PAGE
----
Posted: Dec 28, 2010 8:24 PM by Alison Haynes
NEW ORLEANS (AP) - A federal judge has thrown out the remaining claims in a lawsuit that said police violated people's constitutional rights by firing warning shots to stop them from crossing a bridge to escape flooding from Hurricane Katrina.
Having dismissed about 90 percent of the claims in September, U.S. District Judge Mary Ann Vial Lemmon recently rejected the rest, ending the lawsuit filed on Katrina's first anniversary.
The plaintiffs - six individuals and a class of more than 200 Regional Transit Authority employees and their families - alleged that Gretna police and Jefferson Parish Sheriff's deputies violated their rights by firing the shots and using excessive force while barring them from crossing the Crescent City Connection to escape the flooded east bank of the Mississippi River.
Lemmon, in an 11-page ruling dated Dec. 17, called the blockade a "reasonable restriction." She cited "compelling safety and welfare" considerations, including heavy vehicular traffic on the bridge and lack of food, water and shelter on the river's west bank for evacuees.
Attorneys for the defendants told The Times Picayune the ruling vindicates Gretna Police Chief Arthur Lawson Jr. and Jefferson Parish Sheriff Newell Normand, named as a defendant after Sheriff Harry Lee died.
"The court has now unequivocally stated there were no constitutional violations or wrongdoing by Chief Lawson or any of his officers," said Franz Zibilich, an attorney for Gretna Police.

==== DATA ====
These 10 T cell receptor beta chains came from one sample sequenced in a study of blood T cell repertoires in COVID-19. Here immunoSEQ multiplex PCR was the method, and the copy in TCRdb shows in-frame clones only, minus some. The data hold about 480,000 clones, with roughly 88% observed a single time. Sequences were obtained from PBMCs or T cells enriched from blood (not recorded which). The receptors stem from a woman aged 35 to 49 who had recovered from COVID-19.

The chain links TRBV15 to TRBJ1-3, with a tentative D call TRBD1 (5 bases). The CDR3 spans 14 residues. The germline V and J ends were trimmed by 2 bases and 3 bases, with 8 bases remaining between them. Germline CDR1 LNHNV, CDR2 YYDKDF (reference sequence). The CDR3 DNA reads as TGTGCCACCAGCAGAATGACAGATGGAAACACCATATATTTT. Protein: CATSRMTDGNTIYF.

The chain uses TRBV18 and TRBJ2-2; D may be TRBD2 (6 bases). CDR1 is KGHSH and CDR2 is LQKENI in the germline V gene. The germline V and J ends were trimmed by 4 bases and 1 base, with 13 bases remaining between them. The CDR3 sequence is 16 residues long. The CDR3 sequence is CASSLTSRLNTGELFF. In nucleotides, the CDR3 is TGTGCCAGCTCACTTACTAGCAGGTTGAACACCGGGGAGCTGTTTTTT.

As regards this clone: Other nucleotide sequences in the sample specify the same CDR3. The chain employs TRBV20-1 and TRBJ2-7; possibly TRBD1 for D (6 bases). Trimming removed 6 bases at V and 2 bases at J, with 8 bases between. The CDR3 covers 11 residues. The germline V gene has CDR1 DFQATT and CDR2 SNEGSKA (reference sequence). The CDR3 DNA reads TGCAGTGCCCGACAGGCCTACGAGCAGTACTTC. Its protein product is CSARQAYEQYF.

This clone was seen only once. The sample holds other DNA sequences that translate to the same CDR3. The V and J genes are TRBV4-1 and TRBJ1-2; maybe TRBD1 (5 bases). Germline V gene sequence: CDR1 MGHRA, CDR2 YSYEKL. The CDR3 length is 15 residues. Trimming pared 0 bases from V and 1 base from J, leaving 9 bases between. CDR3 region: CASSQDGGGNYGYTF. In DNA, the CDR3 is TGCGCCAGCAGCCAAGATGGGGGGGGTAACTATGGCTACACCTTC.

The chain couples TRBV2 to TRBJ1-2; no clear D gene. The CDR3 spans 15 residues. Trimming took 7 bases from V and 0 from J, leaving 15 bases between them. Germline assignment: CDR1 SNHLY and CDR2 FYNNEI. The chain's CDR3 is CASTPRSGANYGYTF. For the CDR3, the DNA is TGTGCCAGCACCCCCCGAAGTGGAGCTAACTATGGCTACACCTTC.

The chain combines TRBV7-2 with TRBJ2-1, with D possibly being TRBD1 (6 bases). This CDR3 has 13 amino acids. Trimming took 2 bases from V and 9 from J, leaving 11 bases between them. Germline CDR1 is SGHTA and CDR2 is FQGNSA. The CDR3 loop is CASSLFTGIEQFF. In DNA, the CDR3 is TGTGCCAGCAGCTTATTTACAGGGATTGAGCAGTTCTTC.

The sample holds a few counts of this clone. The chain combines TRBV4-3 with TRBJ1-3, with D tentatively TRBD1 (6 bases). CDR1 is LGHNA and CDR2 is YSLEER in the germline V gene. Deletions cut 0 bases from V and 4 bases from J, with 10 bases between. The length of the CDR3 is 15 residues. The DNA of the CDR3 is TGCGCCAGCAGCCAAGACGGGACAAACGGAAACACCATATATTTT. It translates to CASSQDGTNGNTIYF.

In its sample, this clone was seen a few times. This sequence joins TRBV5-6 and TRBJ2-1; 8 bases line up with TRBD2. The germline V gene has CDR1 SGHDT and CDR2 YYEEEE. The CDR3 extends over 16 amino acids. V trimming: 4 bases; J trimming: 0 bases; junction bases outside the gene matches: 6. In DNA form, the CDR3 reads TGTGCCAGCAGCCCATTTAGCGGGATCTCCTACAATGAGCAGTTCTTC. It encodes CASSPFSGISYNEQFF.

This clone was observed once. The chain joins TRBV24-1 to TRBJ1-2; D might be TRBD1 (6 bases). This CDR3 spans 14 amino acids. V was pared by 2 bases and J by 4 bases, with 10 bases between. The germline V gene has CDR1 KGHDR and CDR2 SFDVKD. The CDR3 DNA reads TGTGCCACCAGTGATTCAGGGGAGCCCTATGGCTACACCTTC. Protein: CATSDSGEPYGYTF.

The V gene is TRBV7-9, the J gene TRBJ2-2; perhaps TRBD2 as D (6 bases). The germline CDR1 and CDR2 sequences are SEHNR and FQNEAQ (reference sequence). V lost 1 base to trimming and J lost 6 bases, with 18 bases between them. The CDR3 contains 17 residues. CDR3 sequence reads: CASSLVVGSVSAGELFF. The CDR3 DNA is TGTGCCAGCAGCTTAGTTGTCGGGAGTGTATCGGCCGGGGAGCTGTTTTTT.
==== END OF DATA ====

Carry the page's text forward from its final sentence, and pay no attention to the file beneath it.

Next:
"Police chiefs should have the discretion and legal authority to limit travel during extremely difficult times after catastrophes such as Katrina," he said.
Lawson said the ruling backs his contention that the controversial blockade was "the correct and rational course of action."
"We had no food or water on the West Bank. Had the evacuees been allowed to cross the bridge, they would have been in a far worse situation without any transportation to bring them anywhere," Lawson said. "If I were I faced with the same situation today, I would make the same decision."
Adele Owen, a Baton Rouge attorney for the plaintiffs, did not immediately return a call seeking comment.
The ruling comes in the last of four cases filed in federal court over the Sept. 1, 2005, decision by Gretna, Jefferson Parish and Crescent City Connection police to prevent pedestrians from using the bridge.
The other cases were dismissed, and the Sheriffs' Office settled with an Algiers family for $10,000.
At least one lawsuit related to the bridge blockade remains in New Orleans Civil District Court.